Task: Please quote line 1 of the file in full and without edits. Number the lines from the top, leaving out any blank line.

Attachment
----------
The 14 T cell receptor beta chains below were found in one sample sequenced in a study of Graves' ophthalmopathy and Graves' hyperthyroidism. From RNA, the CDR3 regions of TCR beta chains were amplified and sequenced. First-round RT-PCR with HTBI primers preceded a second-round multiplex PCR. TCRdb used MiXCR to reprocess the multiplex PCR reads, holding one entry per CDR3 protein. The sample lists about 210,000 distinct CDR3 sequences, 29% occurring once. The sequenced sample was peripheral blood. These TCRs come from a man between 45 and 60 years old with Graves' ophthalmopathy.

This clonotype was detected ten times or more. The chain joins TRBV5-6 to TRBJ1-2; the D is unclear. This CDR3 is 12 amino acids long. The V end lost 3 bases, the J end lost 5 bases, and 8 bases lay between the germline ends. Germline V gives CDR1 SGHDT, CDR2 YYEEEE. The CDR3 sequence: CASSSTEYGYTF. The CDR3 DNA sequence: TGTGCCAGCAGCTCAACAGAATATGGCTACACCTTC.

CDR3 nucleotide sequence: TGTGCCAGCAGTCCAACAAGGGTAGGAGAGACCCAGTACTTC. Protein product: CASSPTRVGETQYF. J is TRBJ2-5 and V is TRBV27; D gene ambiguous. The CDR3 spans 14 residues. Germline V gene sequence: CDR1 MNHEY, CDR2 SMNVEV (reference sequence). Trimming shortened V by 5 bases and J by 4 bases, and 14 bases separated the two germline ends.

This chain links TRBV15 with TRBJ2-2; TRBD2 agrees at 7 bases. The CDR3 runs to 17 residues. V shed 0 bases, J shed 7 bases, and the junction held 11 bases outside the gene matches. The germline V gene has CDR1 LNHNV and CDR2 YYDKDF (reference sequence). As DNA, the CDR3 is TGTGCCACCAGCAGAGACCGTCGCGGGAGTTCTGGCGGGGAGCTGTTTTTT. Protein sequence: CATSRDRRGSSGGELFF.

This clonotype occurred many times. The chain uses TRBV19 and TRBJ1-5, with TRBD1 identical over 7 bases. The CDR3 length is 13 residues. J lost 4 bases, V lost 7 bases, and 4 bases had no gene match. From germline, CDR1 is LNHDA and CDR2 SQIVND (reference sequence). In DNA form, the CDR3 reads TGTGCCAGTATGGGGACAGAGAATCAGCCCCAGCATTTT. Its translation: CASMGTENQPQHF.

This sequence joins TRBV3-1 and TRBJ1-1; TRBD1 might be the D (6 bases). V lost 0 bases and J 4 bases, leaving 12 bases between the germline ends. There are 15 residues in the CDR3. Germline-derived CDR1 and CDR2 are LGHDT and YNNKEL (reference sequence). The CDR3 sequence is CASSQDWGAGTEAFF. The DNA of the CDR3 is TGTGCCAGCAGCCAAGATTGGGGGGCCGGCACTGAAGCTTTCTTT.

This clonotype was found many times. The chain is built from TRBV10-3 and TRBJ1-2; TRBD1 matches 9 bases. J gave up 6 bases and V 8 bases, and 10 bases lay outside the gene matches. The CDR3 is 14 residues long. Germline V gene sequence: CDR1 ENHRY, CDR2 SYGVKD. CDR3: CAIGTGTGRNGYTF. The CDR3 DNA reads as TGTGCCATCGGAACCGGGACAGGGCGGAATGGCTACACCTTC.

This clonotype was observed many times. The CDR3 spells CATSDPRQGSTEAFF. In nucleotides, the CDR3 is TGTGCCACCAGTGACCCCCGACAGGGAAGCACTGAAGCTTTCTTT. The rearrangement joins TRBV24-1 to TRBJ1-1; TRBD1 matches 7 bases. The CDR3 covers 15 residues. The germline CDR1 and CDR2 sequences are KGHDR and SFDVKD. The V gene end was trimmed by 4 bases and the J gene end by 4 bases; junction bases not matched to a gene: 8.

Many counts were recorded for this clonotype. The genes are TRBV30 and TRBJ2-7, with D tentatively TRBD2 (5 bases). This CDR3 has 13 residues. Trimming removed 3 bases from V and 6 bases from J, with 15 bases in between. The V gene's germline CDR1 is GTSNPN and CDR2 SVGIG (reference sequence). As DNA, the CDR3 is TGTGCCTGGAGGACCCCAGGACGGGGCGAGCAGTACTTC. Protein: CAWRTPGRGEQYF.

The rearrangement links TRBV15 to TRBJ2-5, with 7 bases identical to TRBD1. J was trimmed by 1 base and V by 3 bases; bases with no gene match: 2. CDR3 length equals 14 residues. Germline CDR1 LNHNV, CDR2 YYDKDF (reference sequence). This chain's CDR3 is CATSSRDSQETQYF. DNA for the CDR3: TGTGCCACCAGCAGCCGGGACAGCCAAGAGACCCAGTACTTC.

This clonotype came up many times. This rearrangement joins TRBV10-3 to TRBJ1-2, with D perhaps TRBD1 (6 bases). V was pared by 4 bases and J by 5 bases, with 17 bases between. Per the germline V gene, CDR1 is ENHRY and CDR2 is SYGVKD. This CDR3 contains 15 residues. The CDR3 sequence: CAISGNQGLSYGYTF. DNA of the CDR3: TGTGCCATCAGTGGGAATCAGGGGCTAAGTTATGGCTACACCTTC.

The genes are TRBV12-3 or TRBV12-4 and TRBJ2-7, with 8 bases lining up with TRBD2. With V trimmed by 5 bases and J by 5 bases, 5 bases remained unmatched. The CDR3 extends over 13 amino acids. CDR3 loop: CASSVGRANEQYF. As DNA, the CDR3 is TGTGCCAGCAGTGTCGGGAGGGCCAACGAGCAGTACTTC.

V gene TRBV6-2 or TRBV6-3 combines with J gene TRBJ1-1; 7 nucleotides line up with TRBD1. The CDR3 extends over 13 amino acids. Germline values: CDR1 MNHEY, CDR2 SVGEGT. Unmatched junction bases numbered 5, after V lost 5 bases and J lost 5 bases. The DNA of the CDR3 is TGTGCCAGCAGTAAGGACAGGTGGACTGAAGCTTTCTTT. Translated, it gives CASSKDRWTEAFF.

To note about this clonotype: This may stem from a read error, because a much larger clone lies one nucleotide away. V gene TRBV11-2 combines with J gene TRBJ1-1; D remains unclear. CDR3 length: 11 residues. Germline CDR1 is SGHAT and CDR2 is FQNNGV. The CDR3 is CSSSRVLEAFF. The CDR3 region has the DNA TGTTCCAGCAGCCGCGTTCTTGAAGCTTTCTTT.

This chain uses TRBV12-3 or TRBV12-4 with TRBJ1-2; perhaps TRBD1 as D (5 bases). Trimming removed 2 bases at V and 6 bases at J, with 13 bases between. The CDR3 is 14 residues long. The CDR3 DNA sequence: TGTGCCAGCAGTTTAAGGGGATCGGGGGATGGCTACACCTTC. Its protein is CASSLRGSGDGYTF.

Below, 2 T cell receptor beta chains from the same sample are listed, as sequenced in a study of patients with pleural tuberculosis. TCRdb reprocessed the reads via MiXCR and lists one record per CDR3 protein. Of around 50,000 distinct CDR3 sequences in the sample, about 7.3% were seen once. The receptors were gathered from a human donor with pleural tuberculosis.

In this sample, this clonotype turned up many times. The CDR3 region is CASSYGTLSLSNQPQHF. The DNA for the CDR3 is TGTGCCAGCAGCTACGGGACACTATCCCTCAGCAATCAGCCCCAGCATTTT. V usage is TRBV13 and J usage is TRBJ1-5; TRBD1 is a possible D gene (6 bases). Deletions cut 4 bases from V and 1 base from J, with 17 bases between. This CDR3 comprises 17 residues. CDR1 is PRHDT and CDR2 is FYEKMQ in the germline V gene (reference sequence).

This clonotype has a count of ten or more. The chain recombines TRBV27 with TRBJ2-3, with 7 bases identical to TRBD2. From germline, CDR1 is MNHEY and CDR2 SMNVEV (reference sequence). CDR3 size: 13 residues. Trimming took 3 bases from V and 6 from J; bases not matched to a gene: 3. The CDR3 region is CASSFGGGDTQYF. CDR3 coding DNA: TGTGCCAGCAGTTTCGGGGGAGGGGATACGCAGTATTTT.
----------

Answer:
The 14 T cell receptor beta chains below were found in one sample sequenced in a study of Graves' ophthalmopathy and Graves' hyperthyroidism. From RNA, the CDR3 regions of TCR beta chains were amplified and sequenced. First-round RT-PCR with HTBI primers preceded a second-round multiplex PCR. TCRdb used MiXCR to reprocess the multiplex PCR reads, holding one entry per CDR3 protein. The sample lists about 210,000 distinct CDR3 sequences, 29% occurring once. The sequenced sample was peripheral blood. These TCRs come from a man between 45 and 60 years old with Graves' ophthalmopathy.